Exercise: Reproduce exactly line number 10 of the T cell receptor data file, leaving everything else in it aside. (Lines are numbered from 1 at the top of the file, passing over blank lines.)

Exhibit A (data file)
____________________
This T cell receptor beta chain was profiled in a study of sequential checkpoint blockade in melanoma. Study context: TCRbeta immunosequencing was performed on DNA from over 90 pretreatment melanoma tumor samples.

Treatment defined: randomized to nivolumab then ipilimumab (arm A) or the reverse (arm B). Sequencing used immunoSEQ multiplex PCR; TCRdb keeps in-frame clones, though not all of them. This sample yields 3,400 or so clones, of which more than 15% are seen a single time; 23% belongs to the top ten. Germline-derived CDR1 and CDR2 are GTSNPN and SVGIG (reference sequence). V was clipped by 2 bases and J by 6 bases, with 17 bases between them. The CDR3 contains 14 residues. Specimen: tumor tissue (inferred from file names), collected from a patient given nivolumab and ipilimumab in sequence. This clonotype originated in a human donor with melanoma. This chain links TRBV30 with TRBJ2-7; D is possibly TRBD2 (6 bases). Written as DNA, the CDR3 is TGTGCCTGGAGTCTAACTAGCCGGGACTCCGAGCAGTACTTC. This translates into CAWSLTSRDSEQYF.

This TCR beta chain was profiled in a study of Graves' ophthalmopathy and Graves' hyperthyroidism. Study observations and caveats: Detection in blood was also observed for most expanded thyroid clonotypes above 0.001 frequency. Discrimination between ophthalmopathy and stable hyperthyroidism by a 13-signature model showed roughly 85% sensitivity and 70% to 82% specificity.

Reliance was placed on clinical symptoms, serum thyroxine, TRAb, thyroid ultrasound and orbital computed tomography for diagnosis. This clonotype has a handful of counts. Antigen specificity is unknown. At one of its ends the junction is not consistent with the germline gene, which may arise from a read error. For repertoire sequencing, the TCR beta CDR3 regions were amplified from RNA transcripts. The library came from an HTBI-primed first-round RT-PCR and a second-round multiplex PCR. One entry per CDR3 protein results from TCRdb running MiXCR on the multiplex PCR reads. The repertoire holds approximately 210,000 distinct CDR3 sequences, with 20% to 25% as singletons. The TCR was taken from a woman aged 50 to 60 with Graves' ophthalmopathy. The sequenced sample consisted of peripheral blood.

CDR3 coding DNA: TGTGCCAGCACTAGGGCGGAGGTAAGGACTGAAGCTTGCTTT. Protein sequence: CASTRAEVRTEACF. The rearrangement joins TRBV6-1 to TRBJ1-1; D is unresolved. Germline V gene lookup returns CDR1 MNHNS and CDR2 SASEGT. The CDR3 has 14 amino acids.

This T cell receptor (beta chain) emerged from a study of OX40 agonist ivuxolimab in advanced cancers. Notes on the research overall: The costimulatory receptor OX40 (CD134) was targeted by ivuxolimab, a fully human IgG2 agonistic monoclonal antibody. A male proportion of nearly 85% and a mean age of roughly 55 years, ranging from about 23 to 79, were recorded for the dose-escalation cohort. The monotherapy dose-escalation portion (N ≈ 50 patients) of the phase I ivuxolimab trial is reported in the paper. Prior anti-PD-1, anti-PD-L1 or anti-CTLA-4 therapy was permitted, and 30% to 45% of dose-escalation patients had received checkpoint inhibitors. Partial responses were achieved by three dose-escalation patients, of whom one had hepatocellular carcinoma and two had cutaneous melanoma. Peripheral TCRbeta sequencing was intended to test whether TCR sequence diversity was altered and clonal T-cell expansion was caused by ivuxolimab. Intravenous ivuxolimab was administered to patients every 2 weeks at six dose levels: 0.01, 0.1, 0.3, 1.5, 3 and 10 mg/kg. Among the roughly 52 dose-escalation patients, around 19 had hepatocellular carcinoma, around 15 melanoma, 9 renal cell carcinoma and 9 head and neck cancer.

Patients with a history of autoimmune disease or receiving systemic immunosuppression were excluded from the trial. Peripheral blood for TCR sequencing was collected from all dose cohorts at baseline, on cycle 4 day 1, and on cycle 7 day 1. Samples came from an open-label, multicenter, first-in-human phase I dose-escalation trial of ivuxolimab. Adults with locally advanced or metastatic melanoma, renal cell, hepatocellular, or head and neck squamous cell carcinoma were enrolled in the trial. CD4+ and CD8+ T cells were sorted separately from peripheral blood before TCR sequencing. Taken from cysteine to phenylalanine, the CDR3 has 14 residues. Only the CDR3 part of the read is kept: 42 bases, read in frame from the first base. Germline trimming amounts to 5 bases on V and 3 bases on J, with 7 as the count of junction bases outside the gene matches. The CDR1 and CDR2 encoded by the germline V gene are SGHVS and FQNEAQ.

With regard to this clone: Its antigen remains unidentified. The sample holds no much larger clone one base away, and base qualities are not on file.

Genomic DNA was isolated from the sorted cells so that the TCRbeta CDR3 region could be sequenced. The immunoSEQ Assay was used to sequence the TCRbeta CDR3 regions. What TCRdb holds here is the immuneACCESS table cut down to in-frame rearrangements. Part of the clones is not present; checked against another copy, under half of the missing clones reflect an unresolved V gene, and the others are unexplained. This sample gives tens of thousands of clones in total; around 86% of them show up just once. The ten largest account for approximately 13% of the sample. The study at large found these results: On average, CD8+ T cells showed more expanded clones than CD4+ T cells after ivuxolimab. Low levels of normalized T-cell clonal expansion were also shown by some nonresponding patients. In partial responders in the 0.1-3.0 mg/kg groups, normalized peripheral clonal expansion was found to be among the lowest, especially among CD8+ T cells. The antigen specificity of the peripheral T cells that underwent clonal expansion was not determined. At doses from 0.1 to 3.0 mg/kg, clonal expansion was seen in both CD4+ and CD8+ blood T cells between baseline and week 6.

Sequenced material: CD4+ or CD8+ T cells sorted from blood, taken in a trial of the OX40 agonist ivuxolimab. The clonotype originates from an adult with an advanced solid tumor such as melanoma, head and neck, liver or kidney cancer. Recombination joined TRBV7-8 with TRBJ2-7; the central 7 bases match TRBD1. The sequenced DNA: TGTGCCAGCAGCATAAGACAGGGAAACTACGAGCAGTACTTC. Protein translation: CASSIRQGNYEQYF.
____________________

Sequenced material: CD4+ or CD8+ T cells sorted from blood, taken in a trial of the OX40 agonist ivuxolimab. The clonotype originates from an adult with an advanced solid tumor such as melanoma, head and neck, liver or kidney cancer. Recombination joined TRBV7-8 with TRBJ2-7; the central 7 bases match TRBD1. The sequenced DNA: TGTGCCAGCAGCATAAGACAGGGAAACTACGAGCAGTACTTC. Protein translation: CASSIRQGNYEQYF.